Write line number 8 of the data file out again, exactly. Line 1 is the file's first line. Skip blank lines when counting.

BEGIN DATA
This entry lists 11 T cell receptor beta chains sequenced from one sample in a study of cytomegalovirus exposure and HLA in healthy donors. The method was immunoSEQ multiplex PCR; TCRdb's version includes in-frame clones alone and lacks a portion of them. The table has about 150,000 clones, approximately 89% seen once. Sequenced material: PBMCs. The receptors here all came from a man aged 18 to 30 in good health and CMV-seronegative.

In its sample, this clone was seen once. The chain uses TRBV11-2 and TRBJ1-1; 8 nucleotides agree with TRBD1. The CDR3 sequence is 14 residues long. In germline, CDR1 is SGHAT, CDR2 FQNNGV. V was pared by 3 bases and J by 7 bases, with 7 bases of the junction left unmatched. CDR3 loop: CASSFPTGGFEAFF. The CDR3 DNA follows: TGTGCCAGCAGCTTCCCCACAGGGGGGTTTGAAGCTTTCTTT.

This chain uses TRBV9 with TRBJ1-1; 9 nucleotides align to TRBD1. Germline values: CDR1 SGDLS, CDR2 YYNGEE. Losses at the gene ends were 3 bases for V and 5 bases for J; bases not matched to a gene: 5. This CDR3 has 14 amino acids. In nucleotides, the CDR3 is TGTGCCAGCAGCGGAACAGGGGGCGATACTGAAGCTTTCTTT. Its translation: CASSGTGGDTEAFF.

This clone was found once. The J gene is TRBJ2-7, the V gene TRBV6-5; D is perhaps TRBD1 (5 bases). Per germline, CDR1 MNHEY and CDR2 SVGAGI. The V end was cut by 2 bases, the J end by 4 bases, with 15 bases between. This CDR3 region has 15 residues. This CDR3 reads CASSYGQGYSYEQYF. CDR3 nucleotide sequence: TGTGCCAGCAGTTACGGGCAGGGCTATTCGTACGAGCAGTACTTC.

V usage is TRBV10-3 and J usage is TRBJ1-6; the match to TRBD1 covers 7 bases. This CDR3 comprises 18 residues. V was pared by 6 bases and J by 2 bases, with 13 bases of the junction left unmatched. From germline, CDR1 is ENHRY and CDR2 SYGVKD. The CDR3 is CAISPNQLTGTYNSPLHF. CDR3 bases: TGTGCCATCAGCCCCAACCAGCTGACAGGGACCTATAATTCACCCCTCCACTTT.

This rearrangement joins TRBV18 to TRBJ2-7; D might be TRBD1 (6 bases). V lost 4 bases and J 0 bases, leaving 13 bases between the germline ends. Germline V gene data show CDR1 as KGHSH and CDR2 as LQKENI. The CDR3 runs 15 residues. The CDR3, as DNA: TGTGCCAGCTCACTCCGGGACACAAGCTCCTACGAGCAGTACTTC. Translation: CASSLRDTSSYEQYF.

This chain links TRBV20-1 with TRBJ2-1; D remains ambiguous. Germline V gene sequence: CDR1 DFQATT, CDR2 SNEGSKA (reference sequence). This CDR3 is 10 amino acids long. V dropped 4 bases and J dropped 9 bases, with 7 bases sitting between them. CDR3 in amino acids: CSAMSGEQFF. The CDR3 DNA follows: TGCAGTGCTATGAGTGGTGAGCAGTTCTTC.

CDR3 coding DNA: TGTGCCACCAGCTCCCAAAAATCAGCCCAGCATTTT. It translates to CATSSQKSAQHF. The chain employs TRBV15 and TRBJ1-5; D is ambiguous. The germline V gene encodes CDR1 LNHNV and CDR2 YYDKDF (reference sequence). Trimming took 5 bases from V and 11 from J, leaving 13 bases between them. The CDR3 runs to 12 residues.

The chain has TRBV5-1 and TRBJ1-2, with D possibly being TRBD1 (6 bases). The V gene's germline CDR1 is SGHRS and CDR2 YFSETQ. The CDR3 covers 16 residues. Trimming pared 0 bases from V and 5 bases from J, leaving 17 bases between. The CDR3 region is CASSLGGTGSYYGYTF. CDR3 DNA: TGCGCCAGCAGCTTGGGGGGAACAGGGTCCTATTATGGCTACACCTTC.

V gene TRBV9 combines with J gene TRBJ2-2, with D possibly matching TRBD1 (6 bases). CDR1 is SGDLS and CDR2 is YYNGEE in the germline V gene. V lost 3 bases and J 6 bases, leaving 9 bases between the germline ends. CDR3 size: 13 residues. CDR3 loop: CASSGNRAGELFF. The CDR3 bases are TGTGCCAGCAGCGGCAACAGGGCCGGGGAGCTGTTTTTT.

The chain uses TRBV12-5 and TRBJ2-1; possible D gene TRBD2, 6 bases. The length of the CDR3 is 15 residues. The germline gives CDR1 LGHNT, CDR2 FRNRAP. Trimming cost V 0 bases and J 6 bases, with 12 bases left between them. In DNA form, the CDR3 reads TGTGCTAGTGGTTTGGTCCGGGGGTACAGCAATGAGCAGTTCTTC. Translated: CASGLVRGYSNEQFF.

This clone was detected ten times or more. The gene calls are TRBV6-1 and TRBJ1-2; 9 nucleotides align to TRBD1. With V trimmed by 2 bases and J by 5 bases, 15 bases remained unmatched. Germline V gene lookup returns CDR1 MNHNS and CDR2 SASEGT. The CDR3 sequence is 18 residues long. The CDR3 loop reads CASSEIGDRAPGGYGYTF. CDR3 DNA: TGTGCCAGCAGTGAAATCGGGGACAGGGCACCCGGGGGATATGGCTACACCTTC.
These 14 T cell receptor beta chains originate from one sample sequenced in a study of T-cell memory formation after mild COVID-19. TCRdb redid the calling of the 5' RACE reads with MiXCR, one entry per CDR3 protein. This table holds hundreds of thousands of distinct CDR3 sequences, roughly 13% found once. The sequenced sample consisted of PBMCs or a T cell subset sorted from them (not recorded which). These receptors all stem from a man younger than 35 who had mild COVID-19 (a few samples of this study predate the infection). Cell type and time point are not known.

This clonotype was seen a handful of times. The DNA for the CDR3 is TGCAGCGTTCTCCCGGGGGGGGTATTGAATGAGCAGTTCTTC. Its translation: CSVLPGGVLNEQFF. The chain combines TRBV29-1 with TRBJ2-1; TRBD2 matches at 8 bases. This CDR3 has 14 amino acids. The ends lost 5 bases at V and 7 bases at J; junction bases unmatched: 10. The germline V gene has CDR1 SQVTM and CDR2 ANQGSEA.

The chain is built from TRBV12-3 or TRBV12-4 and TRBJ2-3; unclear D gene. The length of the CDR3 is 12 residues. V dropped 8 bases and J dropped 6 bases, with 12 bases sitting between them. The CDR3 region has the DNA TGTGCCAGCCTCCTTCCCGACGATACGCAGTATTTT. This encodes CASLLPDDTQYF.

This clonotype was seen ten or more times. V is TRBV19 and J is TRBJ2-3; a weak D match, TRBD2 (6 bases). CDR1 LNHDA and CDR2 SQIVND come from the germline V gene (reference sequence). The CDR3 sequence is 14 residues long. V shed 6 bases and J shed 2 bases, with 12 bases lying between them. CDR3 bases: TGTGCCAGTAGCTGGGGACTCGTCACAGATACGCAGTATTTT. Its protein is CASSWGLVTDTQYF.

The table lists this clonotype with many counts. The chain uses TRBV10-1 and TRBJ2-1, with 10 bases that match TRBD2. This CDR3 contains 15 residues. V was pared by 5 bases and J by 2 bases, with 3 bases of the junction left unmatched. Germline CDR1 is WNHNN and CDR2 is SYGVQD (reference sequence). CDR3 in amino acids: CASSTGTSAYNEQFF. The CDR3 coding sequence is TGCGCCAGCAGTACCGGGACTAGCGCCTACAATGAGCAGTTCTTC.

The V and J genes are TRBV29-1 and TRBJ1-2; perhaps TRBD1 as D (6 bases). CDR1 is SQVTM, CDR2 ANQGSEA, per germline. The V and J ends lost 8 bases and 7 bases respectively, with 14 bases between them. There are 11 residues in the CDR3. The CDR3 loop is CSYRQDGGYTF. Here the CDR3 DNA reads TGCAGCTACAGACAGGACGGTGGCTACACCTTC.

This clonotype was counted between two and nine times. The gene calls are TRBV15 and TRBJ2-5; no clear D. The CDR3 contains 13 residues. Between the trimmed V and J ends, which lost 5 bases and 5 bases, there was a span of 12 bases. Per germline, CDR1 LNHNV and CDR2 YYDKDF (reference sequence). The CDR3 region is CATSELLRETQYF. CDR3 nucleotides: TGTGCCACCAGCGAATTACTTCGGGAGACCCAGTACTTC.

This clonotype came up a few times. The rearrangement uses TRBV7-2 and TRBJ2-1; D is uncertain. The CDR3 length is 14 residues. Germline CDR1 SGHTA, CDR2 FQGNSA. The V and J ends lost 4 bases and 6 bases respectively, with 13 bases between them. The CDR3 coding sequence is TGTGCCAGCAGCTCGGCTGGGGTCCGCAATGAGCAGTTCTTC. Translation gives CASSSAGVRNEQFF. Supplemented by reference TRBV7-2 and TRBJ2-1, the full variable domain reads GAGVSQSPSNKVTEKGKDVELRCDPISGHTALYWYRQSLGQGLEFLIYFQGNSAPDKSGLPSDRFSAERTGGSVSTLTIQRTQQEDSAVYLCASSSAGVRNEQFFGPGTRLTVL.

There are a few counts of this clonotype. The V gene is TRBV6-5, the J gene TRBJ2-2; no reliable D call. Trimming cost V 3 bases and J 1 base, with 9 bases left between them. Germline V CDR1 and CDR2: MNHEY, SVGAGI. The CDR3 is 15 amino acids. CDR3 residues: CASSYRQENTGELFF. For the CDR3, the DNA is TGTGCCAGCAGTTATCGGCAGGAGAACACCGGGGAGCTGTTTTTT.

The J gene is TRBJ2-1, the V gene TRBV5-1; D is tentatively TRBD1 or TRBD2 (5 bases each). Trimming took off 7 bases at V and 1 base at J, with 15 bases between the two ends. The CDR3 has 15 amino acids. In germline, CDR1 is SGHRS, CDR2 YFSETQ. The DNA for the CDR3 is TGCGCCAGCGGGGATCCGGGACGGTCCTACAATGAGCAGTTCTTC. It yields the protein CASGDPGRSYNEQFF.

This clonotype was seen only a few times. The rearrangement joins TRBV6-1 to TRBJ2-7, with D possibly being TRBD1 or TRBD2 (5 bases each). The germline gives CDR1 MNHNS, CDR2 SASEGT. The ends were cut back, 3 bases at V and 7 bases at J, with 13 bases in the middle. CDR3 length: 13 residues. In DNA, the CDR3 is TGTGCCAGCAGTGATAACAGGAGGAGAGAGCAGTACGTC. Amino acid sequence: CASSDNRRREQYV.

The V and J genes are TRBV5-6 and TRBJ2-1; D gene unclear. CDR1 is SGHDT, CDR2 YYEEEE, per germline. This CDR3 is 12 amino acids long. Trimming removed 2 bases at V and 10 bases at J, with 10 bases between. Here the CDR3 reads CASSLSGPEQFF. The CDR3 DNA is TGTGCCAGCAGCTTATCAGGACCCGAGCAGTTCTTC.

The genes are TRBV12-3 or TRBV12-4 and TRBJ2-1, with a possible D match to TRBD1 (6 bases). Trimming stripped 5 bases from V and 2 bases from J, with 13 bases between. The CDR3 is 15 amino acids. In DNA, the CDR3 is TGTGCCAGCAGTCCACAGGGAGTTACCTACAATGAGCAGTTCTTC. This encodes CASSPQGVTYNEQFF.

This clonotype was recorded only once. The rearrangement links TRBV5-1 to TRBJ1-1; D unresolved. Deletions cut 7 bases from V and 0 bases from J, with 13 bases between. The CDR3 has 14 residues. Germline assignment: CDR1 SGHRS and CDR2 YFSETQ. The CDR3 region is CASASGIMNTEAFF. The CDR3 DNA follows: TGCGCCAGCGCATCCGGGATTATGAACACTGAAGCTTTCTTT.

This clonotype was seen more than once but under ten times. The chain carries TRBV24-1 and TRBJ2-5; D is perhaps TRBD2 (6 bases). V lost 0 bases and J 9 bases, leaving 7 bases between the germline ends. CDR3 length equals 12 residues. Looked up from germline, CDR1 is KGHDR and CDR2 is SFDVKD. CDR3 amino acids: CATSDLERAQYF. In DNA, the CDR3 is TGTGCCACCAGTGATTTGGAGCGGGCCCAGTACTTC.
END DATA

CDR3 coding DNA: TGTGCCACCAGCTCCCAAAAATCAGCCCAGCATTTT. It translates to CATSSQKSAQHF. The chain employs TRBV15 and TRBJ1-5; D is ambiguous. The germline V gene encodes CDR1 LNHNV and CDR2 YYDKDF (reference sequence). Trimming took 5 bases from V and 11 from J, leaving 13 bases between them. The CDR3 runs to 12 residues.